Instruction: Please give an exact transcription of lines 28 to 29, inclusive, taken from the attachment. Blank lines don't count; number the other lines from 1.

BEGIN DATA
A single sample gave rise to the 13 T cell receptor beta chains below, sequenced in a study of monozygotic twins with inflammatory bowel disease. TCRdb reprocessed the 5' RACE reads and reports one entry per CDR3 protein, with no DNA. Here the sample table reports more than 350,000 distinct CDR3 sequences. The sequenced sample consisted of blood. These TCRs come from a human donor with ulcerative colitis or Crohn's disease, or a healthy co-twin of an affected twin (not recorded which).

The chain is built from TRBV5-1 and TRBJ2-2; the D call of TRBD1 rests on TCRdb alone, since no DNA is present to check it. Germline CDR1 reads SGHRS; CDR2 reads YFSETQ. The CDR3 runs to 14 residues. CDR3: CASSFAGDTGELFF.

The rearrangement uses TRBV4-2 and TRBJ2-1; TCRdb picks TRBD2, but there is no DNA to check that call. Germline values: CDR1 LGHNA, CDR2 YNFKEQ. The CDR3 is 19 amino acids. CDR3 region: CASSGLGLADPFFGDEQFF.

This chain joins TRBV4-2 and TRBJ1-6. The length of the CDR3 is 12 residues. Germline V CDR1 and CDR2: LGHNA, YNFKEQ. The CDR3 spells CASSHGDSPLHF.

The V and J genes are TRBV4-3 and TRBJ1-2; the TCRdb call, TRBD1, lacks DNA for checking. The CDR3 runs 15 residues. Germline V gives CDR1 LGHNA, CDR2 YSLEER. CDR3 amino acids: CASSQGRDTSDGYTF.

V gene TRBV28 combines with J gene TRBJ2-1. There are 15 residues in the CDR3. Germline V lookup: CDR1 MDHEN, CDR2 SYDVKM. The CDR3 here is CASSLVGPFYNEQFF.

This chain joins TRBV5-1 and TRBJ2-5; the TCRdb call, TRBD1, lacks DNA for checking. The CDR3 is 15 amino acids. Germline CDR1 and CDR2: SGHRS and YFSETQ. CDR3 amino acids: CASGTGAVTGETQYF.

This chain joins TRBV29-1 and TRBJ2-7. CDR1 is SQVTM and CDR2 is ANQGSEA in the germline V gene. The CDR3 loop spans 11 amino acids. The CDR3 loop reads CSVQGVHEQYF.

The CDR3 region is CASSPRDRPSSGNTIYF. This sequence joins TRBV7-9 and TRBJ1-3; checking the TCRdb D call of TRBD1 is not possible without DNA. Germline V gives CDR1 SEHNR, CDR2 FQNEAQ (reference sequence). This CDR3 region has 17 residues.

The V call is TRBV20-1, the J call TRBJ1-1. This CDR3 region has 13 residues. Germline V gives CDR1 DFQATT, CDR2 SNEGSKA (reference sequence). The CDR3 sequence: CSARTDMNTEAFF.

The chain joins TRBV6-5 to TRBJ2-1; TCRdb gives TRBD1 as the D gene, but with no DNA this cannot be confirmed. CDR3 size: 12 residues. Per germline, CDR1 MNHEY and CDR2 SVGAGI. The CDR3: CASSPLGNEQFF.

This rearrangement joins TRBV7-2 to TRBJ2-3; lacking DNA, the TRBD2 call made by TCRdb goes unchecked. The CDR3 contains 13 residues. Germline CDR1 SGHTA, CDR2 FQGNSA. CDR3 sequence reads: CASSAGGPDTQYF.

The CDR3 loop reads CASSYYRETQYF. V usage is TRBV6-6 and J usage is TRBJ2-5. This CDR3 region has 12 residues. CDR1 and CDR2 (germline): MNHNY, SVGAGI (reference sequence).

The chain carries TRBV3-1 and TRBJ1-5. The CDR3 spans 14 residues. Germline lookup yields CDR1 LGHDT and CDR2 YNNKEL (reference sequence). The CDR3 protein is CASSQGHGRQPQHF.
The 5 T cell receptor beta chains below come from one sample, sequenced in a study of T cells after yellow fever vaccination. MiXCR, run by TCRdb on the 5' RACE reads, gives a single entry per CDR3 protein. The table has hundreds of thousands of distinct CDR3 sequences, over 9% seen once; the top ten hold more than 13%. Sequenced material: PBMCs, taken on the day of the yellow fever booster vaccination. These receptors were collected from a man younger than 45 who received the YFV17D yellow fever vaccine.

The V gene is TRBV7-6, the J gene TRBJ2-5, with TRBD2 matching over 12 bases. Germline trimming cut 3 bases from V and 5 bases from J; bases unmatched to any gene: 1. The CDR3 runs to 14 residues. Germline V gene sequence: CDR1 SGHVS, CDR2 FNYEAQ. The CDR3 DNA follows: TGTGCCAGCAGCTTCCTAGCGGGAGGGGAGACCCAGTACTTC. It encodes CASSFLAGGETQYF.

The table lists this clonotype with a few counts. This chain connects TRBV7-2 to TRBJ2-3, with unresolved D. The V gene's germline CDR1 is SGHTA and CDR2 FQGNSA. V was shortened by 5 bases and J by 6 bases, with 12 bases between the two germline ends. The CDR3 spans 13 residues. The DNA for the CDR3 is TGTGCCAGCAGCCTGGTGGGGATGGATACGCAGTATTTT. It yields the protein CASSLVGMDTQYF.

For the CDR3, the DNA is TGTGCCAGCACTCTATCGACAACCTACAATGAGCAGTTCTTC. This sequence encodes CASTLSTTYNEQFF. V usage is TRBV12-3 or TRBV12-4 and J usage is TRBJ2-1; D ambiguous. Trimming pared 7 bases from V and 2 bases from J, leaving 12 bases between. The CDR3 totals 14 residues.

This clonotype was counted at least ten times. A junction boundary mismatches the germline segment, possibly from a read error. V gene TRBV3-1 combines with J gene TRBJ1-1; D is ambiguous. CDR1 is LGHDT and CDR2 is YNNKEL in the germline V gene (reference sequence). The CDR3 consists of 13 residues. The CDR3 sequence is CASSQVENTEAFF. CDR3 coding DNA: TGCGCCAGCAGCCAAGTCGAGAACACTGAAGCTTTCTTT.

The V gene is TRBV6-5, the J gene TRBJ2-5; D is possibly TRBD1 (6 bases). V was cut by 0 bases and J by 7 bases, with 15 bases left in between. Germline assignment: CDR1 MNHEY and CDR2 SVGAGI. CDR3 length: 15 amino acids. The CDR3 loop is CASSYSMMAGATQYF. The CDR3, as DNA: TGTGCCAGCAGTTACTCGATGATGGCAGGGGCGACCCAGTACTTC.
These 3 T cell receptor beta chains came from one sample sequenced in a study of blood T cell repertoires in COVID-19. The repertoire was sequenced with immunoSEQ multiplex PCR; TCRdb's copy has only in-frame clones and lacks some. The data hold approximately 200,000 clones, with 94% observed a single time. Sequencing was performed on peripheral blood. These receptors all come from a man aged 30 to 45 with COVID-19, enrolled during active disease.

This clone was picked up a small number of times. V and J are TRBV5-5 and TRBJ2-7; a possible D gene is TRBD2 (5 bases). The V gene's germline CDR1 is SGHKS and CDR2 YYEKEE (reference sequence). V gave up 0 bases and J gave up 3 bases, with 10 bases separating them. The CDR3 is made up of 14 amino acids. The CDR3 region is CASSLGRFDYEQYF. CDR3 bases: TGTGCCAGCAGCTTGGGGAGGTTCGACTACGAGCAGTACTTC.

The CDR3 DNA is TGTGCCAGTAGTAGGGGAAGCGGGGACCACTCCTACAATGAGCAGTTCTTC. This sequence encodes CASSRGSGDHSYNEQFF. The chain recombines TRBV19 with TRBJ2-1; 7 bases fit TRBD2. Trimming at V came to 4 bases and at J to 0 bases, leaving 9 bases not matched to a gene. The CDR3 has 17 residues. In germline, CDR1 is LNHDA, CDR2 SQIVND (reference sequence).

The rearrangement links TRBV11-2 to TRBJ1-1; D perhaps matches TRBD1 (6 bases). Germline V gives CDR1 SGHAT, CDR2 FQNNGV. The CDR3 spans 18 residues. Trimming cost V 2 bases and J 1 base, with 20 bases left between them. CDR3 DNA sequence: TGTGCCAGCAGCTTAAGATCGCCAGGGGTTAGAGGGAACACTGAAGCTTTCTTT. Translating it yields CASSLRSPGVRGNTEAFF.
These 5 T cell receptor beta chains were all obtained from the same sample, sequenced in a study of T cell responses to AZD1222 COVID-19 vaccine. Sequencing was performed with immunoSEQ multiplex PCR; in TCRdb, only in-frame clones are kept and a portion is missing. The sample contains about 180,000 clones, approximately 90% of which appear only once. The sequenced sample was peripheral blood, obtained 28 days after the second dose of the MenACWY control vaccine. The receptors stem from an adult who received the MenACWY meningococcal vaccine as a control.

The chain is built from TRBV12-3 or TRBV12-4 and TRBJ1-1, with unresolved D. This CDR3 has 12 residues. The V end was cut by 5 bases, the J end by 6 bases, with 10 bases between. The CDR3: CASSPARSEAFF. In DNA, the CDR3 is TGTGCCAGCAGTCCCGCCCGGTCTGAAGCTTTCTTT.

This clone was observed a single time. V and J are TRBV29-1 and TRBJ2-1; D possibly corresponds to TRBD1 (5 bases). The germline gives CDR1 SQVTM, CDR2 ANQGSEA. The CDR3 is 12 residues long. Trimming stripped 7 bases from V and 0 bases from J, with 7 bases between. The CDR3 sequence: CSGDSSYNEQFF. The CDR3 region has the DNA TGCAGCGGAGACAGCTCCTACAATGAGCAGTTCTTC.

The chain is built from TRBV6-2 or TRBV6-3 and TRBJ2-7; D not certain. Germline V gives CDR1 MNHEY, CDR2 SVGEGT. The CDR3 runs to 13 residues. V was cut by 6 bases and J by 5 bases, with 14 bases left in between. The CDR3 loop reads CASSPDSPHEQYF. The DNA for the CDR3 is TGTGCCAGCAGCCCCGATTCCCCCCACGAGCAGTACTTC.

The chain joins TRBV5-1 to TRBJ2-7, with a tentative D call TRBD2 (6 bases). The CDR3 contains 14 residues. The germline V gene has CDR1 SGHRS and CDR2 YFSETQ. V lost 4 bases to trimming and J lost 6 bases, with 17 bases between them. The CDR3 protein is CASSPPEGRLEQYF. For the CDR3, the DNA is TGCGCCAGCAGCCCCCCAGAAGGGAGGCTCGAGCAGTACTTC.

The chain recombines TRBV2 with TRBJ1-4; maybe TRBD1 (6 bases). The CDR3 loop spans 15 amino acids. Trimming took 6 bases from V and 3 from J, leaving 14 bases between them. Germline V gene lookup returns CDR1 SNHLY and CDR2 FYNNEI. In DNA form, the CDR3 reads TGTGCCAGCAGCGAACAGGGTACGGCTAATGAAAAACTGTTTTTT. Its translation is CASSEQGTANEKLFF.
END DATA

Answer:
The chain is built from TRBV6-2 or TRBV6-3 and TRBJ2-7; D not certain. Germline V gives CDR1 MNHEY, CDR2 SVGEGT. The CDR3 runs to 13 residues. V was cut by 6 bases and J by 5 bases, with 14 bases left in between. The CDR3 loop reads CASSPDSPHEQYF. The DNA for the CDR3 is TGTGCCAGCAGCCCCGATTCCCCCCACGAGCAGTACTTC.

The chain joins TRBV5-1 to TRBJ2-7, with a tentative D call TRBD2 (6 bases). The CDR3 contains 14 residues. The germline V gene has CDR1 SGHRS and CDR2 YFSETQ. V lost 4 bases to trimming and J lost 6 bases, with 17 bases between them. The CDR3 protein is CASSPPEGRLEQYF. For the CDR3, the DNA is TGCGCCAGCAGCCCCCCAGAAGGGAGGCTCGAGCAGTACTTC.